Invest With The Wind At Your Back:
Value Investors Should Avoid U.S. Stocks
Running with the wind at your back is still running, but it’s a lot easier than running into the wind.
The same is true with investing.
The wind at your back is buying cheaply.
Today we’re going to look at the cheapest markets in the world from charts published by GMO, a major investment management firm.
The firm – formerly Grantham Mayo & Otterloo (GMO) – was founded in 1977.
It has been through all the major ups and downs in the markets.
The firm is in it for the long term.
That’s why it focuses on expected future returns from all assets classes.
And, for regular investors, it publishes this data in chart form.
For example, here’s a chart of the firm’s 7-Year Asset Class Forecast Q4 of 2021 when the “bubble in everything” was just topping out:
This chart shows the market conditions perfectly.
Everything was so richly valued that the expected future returns were negative nearly across the board.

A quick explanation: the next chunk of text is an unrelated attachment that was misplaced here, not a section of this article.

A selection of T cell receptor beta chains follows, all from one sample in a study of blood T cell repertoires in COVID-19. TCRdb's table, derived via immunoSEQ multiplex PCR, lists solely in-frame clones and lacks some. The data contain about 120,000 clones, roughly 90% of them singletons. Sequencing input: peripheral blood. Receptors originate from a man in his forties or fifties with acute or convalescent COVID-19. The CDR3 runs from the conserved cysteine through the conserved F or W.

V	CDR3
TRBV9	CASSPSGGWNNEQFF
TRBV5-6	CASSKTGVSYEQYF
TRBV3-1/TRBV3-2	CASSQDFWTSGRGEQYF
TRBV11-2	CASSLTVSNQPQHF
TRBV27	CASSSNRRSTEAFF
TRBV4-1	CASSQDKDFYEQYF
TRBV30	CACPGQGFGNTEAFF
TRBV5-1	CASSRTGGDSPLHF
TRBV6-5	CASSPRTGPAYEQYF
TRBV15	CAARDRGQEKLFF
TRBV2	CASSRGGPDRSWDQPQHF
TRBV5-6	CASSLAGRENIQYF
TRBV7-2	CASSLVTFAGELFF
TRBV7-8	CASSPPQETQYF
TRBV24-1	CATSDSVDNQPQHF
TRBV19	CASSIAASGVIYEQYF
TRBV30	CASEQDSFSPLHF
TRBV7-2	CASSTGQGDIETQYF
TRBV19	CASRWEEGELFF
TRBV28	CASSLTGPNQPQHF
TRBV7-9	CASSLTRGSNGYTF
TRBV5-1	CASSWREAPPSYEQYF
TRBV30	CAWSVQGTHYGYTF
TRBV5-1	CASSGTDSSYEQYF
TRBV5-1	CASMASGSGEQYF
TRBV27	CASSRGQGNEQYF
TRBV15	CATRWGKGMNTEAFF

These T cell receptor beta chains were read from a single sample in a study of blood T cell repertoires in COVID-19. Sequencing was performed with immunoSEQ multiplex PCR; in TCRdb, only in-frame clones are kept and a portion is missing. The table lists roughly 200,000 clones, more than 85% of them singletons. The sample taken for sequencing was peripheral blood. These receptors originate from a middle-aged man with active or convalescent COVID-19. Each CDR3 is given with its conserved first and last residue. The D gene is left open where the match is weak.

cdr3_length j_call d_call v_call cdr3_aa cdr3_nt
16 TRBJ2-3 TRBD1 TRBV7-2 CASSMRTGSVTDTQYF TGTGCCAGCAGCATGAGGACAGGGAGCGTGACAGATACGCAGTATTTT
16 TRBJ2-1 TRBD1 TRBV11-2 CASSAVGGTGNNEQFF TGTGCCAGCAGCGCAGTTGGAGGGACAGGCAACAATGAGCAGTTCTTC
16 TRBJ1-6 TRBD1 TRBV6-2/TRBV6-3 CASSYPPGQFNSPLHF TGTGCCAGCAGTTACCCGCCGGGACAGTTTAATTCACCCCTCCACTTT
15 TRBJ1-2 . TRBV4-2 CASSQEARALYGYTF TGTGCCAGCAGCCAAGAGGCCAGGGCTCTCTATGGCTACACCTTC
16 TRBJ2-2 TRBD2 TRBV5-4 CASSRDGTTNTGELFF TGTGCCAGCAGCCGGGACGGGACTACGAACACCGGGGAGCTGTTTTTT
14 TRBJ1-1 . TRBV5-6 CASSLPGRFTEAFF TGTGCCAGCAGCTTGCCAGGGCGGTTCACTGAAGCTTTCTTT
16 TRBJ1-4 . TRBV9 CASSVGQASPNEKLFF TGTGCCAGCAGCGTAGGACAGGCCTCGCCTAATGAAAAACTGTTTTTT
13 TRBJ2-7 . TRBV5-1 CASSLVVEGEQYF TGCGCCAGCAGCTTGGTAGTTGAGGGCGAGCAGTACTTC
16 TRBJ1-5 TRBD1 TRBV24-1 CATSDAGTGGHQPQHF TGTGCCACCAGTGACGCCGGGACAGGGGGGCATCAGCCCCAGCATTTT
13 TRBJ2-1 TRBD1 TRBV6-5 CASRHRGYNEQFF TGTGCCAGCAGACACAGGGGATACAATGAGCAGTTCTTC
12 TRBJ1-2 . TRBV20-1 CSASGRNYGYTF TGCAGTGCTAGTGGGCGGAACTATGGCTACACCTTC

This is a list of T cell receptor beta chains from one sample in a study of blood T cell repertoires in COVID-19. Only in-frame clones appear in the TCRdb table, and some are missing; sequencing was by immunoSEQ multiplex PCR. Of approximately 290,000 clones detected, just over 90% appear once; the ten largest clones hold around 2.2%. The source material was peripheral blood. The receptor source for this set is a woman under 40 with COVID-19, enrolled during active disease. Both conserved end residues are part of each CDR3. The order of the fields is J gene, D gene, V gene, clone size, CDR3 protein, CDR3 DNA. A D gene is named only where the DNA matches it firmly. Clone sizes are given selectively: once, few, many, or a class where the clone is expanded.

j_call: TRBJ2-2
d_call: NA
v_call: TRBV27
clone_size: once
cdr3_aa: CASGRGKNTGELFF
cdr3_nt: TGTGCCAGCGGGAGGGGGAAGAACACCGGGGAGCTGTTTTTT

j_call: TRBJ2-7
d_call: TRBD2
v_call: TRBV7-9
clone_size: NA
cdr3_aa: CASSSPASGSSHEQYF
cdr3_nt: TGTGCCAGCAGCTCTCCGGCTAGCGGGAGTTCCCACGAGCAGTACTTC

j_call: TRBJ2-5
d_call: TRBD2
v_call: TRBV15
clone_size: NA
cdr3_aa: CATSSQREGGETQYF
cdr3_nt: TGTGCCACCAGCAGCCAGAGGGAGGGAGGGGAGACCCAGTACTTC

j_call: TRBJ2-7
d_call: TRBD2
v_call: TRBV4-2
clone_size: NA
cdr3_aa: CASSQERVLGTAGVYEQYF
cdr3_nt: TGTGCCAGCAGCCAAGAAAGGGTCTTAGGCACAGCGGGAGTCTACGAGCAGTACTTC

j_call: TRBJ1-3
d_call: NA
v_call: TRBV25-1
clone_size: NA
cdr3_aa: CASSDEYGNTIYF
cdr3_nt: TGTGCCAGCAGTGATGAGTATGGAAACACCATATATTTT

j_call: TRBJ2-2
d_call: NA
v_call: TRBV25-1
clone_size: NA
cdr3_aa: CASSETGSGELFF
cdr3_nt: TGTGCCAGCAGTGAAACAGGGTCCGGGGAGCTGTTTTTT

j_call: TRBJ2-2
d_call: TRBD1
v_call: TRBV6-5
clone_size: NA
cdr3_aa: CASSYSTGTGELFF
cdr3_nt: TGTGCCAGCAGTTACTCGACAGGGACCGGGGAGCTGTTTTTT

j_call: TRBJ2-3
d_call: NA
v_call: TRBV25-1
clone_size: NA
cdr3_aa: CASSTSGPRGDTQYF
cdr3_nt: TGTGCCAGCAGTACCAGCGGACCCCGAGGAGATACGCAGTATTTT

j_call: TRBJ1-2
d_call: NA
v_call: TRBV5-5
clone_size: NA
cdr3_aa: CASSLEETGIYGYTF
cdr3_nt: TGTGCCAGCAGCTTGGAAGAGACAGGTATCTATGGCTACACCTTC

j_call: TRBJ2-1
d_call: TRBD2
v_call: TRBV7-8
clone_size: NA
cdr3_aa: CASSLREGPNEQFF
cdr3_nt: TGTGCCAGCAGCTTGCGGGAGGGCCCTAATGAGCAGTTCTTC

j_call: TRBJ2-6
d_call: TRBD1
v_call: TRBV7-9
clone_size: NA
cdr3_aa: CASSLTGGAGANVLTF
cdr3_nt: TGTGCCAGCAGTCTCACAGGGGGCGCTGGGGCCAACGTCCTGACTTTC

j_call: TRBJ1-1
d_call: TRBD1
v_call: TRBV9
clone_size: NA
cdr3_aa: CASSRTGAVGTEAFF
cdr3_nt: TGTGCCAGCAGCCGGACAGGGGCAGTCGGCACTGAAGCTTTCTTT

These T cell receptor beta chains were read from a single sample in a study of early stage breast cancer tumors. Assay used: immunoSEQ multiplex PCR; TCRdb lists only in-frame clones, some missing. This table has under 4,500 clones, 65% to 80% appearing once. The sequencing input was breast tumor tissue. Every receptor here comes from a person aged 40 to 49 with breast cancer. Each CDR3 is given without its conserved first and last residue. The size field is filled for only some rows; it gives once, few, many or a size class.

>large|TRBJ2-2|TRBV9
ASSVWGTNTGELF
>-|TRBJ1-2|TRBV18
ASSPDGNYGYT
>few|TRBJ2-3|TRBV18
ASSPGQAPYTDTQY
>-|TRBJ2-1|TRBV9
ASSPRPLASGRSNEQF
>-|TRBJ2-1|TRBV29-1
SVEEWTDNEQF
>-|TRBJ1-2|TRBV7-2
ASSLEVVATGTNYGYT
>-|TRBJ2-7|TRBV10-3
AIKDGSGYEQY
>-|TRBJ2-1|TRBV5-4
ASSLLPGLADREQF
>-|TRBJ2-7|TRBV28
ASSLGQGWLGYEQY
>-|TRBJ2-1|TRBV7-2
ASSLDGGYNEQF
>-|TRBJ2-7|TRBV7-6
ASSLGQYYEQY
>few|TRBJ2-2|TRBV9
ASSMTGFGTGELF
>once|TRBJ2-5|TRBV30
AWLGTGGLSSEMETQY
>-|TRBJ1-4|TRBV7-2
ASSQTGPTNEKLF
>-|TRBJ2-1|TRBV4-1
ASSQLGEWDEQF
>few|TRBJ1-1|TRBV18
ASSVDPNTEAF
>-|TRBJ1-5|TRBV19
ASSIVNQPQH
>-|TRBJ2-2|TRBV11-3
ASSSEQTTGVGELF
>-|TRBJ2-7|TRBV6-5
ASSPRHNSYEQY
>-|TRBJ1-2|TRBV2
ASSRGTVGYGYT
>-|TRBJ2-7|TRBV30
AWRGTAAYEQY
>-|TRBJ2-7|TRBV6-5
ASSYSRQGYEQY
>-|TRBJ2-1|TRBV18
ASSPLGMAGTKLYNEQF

That’s what played out in 2022 as well.
U.S. large and small cap stocks and bonds across the board got whacked.
But here’s the thing.
The correction in 2022 was so deep that the expected returns for many asset classes actually turned positive.
You can see this in the firm’s 7-Year Asset Forecast for from Q3 2022 when stocks were bottoming out:
Expected returns flipped from massively negative to positive with one swift correction.
Although not everything was cheap enough to offer big potential (i.e. U.S. large cap stocks which were expected to deliver less than 1% per year), it was a major turn.
That brings us to today.
The rally has been strong, but that’s causing expected returns to change again.
Consider the 7-Year Asset Class Forecast from May 2023:
The expected returns have dropped significantly after the rally.
The U.S. large and small-caps are now expected to go down over the long run from here.
But not all is lost though.
Emerging markets are still expected to offer above-average returns for years to come.
This asset class forecast is not a perfect predictor of markets.
But it does show where the values are with the highest payoffs and probabilities of success.
Right now that’s not in U.S. stocks, but in emerging markets stocks.